Guidelines for a safe Halloween

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While kids may be thinking about the candy they’re going to get on Halloween, there are safety measures that they need to take.

In order to ensure that children stay safe while they’re having their Halloween fun, the American Red Cross in Greater New York is educating the public about what to do.

Jim Parker, their Senior Director of Health & Safety, said that there are many safety precautions that need to be taken since children will be outside in the streets in the dark. He said it is important for children to look both ways before crossing and only cross at the corners. Children should be told not to dart into the street or hide behind parked cars, he said.

Costumes can also help keep kids visible when it’s dark out. Parker said that along with using light reflectors, costumes with light colors should also be used if possible. It is recommended that trick-or-treaters carry flashlights with them.

There are other costume-related factors that can make a difference when it comes to Halloween safety. Parker said that masks that restrict the child’s vision or hearing are not a good idea, and that face painting is preferable.

With masks, Parker said it’s also a good idea to only have one person wear each one. He pointed out that multiple users can spread infections, such as the flu.

Wearing long and flowing costumes can present a danger as well, Parker said. Along with being tripping hazards, they could potentially catch on fire if they get close to open flames from decorations such as a carved pumpkin.

Whether purchasing or making a costume, Parker said that it is a good idea to check for materials that are flame retardant.

When it comes to the actual houses children go trick-or-treating at, Parker said they should only go to houses where they know the people, ones with a house light on and those that are “clearly welcoming.” Children should be advised never to go inside a house and those 12 and under should be accompanied by an adult.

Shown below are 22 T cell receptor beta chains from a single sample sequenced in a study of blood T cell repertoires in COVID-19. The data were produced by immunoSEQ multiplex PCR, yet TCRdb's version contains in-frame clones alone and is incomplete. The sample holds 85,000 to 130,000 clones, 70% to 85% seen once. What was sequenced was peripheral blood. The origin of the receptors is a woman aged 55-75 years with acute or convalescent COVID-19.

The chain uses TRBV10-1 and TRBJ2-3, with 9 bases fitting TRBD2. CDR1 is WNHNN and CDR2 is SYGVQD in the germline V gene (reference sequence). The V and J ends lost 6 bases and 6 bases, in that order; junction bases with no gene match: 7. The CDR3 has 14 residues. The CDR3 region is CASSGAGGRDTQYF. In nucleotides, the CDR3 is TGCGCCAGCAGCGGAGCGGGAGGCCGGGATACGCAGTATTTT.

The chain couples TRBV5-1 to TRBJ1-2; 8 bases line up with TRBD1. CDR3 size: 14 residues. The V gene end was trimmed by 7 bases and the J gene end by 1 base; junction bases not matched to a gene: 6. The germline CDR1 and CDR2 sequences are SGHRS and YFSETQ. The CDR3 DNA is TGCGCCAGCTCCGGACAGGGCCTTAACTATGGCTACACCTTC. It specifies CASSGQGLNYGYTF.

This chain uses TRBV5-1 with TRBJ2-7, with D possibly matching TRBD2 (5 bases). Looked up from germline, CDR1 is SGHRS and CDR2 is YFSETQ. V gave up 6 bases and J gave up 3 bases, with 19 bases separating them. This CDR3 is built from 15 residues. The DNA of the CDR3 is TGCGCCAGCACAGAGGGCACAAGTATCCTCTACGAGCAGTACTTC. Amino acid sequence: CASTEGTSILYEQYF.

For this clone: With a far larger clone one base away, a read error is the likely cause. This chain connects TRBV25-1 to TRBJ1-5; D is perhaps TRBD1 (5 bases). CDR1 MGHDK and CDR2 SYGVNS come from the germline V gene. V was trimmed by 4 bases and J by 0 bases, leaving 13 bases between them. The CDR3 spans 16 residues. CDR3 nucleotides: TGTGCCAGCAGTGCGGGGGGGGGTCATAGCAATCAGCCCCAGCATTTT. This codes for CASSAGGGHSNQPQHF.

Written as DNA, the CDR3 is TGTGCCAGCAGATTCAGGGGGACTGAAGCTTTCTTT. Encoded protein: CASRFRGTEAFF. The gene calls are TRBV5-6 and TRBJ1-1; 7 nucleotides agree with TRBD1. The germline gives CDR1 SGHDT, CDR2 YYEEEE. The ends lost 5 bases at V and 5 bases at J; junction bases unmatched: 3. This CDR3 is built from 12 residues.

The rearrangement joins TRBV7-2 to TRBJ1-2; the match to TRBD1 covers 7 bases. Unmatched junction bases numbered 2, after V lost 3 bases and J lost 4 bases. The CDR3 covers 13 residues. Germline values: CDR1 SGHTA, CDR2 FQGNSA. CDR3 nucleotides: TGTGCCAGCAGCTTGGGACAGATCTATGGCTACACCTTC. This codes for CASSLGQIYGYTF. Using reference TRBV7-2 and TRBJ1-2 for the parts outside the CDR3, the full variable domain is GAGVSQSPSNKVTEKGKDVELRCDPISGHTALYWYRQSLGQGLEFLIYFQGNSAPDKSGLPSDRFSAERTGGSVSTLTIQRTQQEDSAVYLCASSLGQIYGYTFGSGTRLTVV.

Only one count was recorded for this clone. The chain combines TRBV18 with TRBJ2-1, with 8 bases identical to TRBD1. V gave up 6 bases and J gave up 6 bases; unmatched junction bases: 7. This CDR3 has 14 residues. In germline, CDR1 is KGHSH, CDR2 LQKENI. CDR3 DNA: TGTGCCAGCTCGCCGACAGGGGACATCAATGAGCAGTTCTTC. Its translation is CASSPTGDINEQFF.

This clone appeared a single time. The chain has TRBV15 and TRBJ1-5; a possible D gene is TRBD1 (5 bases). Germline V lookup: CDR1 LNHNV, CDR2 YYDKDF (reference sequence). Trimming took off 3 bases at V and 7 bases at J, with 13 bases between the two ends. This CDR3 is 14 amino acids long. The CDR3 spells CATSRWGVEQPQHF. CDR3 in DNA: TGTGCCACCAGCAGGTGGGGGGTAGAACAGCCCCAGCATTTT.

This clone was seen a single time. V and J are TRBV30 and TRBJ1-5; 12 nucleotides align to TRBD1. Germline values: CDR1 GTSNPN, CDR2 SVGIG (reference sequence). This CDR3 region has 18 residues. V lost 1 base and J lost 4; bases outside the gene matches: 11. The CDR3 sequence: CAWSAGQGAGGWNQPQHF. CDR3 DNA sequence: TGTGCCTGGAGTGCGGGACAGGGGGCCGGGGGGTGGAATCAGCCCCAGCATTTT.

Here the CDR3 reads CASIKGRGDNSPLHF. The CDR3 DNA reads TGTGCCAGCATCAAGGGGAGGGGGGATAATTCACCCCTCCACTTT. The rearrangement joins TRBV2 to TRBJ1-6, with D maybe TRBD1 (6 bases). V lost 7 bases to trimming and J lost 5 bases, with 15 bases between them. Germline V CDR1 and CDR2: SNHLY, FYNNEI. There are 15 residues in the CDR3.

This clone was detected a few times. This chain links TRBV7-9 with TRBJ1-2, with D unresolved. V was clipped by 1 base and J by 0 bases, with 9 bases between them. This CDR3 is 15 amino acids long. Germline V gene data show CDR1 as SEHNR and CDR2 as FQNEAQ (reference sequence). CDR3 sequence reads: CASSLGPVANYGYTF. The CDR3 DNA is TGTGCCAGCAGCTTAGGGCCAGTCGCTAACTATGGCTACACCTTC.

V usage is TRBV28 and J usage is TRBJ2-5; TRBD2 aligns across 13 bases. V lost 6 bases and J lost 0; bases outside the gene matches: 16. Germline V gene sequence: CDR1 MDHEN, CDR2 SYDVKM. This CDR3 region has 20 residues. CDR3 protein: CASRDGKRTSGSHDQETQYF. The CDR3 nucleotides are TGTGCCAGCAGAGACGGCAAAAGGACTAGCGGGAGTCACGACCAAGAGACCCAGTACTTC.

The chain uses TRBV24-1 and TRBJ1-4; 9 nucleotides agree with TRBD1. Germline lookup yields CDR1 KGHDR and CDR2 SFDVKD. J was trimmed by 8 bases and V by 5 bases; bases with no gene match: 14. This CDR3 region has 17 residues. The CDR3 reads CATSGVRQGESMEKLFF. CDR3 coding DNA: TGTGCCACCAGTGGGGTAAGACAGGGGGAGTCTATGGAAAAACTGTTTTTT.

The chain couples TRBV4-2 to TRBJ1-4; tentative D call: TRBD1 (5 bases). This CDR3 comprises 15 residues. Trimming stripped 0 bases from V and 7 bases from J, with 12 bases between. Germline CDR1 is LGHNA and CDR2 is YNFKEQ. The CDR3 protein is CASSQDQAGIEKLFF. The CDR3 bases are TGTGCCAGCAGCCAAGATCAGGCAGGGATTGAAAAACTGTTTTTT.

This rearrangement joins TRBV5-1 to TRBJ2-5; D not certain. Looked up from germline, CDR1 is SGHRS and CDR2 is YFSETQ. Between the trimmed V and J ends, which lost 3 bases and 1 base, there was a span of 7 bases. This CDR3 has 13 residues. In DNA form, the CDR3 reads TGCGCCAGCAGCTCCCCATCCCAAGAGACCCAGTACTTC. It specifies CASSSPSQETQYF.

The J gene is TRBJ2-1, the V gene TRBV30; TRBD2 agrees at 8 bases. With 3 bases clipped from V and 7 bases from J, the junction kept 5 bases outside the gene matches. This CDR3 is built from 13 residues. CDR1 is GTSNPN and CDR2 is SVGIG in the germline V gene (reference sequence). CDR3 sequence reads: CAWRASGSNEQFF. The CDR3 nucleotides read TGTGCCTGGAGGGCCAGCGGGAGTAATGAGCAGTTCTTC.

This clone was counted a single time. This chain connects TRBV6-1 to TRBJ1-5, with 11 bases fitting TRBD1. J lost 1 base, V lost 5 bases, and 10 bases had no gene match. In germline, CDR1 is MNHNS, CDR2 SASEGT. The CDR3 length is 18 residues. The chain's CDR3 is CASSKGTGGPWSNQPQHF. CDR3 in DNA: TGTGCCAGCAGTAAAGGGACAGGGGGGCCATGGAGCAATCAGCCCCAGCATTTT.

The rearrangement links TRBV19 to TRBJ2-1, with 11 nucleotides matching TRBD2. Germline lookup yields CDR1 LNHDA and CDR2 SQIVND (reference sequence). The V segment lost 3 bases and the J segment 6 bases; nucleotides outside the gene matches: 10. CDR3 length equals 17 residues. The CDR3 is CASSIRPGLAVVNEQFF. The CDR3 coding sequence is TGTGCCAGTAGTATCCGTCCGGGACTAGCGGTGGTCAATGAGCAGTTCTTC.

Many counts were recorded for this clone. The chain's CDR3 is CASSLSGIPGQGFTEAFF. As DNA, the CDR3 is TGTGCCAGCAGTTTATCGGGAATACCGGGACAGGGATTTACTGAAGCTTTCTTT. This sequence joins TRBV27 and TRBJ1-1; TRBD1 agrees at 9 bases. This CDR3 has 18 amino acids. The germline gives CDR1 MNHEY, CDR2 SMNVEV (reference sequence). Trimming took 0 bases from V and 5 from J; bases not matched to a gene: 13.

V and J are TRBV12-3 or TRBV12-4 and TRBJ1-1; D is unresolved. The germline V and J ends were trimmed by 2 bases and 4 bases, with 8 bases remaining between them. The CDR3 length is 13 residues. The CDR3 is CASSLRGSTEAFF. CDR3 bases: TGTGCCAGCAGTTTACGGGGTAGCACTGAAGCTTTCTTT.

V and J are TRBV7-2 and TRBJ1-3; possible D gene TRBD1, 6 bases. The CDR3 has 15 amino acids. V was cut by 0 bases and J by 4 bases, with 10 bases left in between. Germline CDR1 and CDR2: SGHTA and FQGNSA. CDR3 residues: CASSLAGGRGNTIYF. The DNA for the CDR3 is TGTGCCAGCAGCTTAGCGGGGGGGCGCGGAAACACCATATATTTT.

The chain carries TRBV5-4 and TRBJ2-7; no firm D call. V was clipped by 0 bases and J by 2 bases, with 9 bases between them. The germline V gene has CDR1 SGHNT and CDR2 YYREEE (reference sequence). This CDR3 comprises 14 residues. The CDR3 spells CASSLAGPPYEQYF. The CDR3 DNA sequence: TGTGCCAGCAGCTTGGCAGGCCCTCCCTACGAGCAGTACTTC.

“It’s also a good idea for children and their parents to sit down before they go out and plan out their route,” Parker said.

Parker noted that the safety challenges can be different depending on the setting for the trick-or-treating. In a place like Queens, children should stay on the sidewalks since there is no reason to walk in the roads.

Another Halloween area where Parker said there is the potential for injury involves carving pumpkins. He recommended placing the pumpkins on a stable surface, using a carving tool that is serrated but dull and having the kids draw the face on while the adults do the actual carving.

Once children get home and start to go through their goodie bags, Parker said that anything not manufactured or wrapped should be set aside so parents can determine if it is appropriate or not. Since kids usually want to have some of their treats while they’re still out, Parker said they should only eat those that are in wrappers.

Parker advised parents to monitor the treats being eaten in a given period of time to avoid belly aches, too.

Also, once children are home, face paint should be washed off thoroughly to avoid irritation.

Safety tips from the American Red Cross in Greater New York can be found at